He married Faye Williams and had three children, Vivienne, David and Yvonne. He became an engineer for the Department of Main Roads, (later RTA), and lived at Newcastle, Deniliquin and Goulburn, later retired to a home he had built at Glenbrook. He enjoyed squash into his 60’s and still enjoys bushwalking (after retiring he did the Overland Track in Tasmania), rifle shooting, skimming stones, taught himself to play the accordion and recorder flute as a form of relaxation, and to enjoy life.
Bob and Fay's children, Vivienne and David, spent their early childhood at Glenbrook. They were capable movers through bush and over rock, and good swimmers. Yvonne was born just before the family moved to Newcastle and also learned to bushwalk at an early age.
Ron, the youngest of Annie’s grandsons, has long up-turned eyelashes and a special sense of humour like his father. The eyelashes disappeared with the onset of hair loss (common in this family) but the sense of humour stayed. As a toddler he had his legs in plaster to correct “knock knees” which was probably ‘ricketts’, a legacy of poor diet during the major drought of that era. As a boy he lived in a home where children were non-entities, yet were expected to achieve wonders in later life. He was sent to school looking immaculate, but untidied himself as soon as he was around the corner. His mother's brother Norm, taught him cabinet making and building, which has greatly influenced his adult life. He went to university under pressure to achieve, and after graduating as a Civil Engineer and working for a while, he gave up his profession to work as an oyster farmer and builder with Norm. Later, he returned to engineering and had a long and successful career in road and bridge construction.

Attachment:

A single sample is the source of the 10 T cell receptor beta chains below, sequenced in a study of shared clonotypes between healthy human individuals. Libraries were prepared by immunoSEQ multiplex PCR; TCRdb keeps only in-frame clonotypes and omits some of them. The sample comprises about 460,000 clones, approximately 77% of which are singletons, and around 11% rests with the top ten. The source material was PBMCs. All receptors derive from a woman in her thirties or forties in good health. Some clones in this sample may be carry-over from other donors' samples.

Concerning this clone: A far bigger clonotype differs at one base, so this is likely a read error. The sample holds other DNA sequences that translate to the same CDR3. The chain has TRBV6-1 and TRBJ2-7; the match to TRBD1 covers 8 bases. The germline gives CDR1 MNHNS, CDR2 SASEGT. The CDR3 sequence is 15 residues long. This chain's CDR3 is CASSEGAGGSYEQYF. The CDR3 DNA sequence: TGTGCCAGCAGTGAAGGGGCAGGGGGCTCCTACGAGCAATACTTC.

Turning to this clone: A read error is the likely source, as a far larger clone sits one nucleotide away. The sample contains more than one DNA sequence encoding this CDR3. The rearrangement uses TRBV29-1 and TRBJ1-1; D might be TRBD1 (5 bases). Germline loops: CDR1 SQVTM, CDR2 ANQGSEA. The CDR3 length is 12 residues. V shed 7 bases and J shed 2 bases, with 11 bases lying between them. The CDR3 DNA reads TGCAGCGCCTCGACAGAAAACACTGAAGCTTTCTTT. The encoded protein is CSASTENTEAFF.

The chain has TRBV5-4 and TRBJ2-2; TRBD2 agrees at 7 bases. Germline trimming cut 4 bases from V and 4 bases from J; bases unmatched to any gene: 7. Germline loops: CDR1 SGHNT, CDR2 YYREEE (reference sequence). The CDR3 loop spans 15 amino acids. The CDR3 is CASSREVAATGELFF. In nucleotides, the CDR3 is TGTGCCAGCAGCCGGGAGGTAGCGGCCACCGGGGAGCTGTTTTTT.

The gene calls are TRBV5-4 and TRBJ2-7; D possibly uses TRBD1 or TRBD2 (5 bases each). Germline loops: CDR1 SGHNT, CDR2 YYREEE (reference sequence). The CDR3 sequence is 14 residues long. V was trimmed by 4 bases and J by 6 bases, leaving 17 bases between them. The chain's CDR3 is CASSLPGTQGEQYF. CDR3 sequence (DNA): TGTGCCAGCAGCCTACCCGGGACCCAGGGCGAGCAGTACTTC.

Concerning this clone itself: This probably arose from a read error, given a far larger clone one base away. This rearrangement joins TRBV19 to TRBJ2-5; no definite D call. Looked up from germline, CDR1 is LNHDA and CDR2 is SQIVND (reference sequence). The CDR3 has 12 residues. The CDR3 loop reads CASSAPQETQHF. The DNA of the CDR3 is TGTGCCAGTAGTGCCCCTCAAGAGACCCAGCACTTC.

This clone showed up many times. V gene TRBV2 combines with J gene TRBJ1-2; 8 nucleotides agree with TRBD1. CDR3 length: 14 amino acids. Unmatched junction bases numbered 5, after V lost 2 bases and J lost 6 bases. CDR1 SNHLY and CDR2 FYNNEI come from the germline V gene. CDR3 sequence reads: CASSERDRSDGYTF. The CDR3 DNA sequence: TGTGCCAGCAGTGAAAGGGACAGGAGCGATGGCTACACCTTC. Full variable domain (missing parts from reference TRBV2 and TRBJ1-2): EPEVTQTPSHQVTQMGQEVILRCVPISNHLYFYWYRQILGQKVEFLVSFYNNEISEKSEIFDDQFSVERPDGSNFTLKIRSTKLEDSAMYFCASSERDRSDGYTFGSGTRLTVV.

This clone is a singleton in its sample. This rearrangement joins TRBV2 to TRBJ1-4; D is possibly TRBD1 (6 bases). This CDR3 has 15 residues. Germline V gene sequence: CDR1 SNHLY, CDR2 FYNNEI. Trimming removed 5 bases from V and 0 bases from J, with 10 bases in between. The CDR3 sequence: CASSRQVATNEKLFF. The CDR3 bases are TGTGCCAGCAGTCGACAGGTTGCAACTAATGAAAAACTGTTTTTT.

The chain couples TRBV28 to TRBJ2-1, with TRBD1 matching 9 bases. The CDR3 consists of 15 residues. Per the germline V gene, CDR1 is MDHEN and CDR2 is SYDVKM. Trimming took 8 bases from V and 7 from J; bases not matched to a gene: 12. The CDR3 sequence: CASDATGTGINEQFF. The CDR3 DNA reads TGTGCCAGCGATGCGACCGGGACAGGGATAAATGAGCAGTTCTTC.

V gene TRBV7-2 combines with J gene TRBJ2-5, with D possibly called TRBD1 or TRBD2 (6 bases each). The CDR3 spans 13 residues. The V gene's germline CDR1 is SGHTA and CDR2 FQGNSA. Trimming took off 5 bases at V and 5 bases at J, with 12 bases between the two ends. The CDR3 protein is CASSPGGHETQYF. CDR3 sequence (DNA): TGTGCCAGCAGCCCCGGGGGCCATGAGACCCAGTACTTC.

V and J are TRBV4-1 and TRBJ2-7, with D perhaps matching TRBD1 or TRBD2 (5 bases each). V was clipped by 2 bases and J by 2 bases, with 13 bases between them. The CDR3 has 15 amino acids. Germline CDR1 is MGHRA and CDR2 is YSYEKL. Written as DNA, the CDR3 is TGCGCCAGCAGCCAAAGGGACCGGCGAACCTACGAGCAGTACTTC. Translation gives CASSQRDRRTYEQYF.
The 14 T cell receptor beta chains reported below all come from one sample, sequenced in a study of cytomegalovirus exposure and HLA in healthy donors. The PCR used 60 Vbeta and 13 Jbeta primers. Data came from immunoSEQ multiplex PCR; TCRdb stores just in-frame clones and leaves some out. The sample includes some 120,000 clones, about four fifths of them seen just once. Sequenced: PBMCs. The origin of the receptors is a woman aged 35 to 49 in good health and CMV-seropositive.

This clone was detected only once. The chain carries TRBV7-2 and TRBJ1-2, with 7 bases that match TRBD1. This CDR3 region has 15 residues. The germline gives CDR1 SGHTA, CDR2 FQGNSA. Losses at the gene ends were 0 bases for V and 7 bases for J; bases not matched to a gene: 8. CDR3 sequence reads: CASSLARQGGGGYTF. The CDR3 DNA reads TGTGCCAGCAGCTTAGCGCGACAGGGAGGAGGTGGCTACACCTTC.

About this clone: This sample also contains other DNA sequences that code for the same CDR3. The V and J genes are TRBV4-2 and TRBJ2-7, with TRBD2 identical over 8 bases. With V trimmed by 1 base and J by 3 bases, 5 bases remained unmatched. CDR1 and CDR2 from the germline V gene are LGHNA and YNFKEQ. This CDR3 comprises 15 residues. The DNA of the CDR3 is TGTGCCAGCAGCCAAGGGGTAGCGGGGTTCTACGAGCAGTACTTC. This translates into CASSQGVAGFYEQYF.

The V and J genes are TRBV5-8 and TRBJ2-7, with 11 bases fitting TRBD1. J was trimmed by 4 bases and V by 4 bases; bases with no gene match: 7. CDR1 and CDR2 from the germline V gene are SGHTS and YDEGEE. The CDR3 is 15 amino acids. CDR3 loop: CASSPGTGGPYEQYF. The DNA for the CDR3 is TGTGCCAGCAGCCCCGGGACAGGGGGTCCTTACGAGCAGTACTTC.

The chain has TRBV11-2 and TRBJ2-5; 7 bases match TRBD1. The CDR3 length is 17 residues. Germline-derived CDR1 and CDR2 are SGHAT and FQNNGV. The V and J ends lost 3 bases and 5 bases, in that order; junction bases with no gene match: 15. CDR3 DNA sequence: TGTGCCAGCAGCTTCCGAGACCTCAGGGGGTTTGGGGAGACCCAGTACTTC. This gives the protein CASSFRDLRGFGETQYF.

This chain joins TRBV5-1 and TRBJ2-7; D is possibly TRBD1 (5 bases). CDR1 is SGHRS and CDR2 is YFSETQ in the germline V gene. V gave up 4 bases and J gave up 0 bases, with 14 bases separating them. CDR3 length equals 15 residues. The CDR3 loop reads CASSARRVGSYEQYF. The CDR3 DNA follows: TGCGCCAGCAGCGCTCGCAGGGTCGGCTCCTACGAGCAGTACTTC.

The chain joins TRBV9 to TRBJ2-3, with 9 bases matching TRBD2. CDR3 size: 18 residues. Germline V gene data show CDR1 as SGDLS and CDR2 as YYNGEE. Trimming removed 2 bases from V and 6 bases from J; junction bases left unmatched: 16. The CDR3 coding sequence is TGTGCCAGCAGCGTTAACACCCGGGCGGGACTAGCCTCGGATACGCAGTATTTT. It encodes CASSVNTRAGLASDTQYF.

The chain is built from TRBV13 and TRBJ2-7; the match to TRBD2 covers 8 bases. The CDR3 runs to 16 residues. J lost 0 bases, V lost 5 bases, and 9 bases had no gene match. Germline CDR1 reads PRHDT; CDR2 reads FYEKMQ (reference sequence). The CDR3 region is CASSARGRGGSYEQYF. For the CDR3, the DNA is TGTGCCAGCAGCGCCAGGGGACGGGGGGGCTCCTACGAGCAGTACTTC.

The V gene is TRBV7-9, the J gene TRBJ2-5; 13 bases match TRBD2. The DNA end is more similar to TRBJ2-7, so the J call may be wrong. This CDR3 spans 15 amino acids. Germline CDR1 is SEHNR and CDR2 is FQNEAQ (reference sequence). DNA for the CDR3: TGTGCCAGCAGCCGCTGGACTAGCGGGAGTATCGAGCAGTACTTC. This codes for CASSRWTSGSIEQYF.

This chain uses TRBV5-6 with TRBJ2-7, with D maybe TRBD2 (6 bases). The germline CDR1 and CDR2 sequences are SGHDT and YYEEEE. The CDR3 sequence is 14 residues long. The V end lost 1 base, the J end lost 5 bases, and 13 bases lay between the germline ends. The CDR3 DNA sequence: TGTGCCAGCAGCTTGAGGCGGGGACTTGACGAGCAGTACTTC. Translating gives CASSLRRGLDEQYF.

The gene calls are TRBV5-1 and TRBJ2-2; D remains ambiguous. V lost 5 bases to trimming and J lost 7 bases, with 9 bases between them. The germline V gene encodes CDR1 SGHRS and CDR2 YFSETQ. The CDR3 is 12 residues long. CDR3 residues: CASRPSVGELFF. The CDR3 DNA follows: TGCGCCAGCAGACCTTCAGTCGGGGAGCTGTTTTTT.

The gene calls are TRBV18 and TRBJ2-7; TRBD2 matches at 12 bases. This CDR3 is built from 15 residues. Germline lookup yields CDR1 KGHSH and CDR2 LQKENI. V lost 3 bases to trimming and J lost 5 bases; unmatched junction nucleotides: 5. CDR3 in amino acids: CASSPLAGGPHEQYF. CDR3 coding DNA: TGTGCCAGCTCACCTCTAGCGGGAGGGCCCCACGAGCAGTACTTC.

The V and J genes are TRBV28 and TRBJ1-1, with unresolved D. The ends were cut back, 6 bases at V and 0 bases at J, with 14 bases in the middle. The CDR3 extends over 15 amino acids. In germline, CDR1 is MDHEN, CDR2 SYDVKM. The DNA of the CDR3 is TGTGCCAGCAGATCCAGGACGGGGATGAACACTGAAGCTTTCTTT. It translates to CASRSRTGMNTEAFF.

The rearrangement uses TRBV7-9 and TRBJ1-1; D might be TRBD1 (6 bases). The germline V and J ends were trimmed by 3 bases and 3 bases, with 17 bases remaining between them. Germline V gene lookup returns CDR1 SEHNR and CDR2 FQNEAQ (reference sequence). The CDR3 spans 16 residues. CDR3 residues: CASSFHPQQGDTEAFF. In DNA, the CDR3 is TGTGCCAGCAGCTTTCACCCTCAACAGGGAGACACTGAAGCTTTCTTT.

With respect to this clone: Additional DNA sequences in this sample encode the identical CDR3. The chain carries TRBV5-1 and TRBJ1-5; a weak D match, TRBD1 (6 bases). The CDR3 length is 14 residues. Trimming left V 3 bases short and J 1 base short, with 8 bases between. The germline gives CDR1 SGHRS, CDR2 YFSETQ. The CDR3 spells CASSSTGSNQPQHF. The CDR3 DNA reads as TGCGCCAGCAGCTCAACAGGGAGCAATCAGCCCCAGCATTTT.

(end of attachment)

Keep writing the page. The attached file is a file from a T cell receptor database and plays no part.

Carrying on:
Ron’s marriage to Judith Campbell resulted in the birth of Phillip, Katrina and James, but did not last. He later married Cynthia Nash and became a father to her children Corinne, Scott and Guy. He returned to his hobby of woodworking and did courses in violin making, woodcarving and woodturning to supplement his earlier training in cabinet making. He also found time to do a lot of bushwalking and become a handy squash player.
Since retirement from his position as chief engineer of RTA in Grafton, Ron has been able to concentrate on all aspects of wood craftsmanship, which was what he had always wanted to do. On the cultural side he plays bagpipes with the Grafton Pipe Band and sings with the local barbershop group.